The parish of Buriton (the place and its people) has played its part in both world wars and our projects are revealing some fascinating findings.

The First World War

Our project to find out more about the impacts of the four-year conflict on life at home in Buriton – and to find out what happened to each of the 193 men who left the parish to take part in the war – is now well underway.

Our research is trying to look at as many sources as possible and we are summarising our findings, season by season, covering the activities and events of 100 years ago – as seen through local eyes. Copies of these summaries are available below.

If you have any comments on any of these summaries, if you know anything extra or are able to help in any other way, please let us know via heritage@buriton.org.uk

Perhaps you have some family stories of wartime – or letters or diaries which suggest what life was like in this area in those troubled times? If so, please get in touch.

D-Day

Like many parts of the country, the parish of Buriton bore witness to a number of aspects of Operation Overlord, the top secret build up to D-Day, without ever knowing what was going on.

To mark the 70th anniversary of D-Day, and thanks to generous assistance from the Heritage Lottery Fund and Portsmouth City Council’s D-Day Museum, we were able to conduct research into local connections and publish our findings.

Our publication ‘Buriton & D-Day: the 1944 invasion through local eyes’ contains information about: the build-up of troops in and around the parish; parachuting into Normandy soon after midnight; landing on the beaches later on D-Day; and the follow-up operation (including the Mulbery Harbours).

Our search to identify the Regiments of Canadians who camped around the village in the spring / early summer of 1944 still continues. If you have any knowledge about these troops or their movements in the weeks before D-Day, please let us know: heritage@buriton.org.uk

First World War Articles

Our new project to find out more about the impacts of the four-year conflict on life at home in Buriton – and to find out what happened to each of the 193 men from the parish who took part in the war – is now underway. Our research will be looking at as many sources as possible and we will be summarising our findings, season by season, covering the activities and events of 100 years ago – as seen though local eyes.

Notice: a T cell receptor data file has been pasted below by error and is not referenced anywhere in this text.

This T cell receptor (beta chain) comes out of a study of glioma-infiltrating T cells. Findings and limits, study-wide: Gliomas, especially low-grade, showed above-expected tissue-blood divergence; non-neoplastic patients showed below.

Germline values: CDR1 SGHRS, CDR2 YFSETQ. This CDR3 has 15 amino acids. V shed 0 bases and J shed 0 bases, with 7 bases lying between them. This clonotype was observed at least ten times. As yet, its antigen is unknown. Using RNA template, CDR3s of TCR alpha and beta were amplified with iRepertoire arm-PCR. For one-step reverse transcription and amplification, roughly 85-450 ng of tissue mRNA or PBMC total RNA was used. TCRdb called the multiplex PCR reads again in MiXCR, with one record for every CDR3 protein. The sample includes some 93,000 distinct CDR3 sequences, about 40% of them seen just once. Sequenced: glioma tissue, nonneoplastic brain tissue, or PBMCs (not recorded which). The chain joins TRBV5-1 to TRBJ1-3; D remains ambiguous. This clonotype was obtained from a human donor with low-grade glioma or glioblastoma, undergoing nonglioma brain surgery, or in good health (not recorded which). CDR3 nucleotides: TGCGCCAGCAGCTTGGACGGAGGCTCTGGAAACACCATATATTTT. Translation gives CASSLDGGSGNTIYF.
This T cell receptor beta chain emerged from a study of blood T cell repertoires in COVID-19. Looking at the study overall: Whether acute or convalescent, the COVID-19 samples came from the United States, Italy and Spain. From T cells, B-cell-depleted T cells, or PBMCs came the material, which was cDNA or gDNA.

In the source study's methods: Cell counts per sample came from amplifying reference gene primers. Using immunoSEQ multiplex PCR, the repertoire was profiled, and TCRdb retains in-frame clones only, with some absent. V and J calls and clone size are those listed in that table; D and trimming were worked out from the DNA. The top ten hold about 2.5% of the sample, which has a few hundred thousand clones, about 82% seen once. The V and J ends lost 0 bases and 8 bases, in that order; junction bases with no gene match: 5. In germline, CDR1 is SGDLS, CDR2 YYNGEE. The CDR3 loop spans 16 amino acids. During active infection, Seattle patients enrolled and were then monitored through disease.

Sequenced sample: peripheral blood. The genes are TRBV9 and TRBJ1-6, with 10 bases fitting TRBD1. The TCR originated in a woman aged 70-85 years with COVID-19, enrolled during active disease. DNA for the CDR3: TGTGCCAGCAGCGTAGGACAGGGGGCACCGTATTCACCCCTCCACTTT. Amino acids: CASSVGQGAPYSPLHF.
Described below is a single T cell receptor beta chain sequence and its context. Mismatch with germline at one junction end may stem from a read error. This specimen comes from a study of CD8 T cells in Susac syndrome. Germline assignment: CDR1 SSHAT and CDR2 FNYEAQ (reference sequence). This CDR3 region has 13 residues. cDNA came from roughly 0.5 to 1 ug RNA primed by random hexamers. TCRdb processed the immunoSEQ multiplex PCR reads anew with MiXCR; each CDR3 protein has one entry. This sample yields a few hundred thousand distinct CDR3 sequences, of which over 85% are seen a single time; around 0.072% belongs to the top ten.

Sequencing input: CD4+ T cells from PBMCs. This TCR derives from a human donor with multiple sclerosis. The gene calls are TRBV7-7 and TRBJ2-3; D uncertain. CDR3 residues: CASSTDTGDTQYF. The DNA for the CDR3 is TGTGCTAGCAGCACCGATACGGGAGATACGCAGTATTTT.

Here (below) are our findings so far. Almost inevitably, we cannot be absolutely certain about the exact location of any of the men from the parish on the battlefields at any specific time, but our research is based on as many sources of data as possible. If we have made any errors we apologise and we are always grateful to receive amendments.

Autumn of 1914

This first instalment covers the period August to November 1914

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1914 Winter

This instalment covers November 1914 to January 1915

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1915 Spring

January – March 1915

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1915 Summer

April – June 1915

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1915 Autumn

July to September 1915

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1915 Winter

October to December 1915

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1916 Spring

January to March 1916

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1916 Summer

April to June 1916

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1916 Autumn

July to September 1916

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1916 Winter

October to December 1916

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1917 Spring

January to March 1917

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1917  Summer

April to June 1917

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1917 Autumn

July to September 1917

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1917  Winter

October to December 1917

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1918 Spring

January to March 2018:

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1918 Summer

April to June 2018: coming soon

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More articles to be added shortly

If you think that you may have some interesting information please: CONTACT US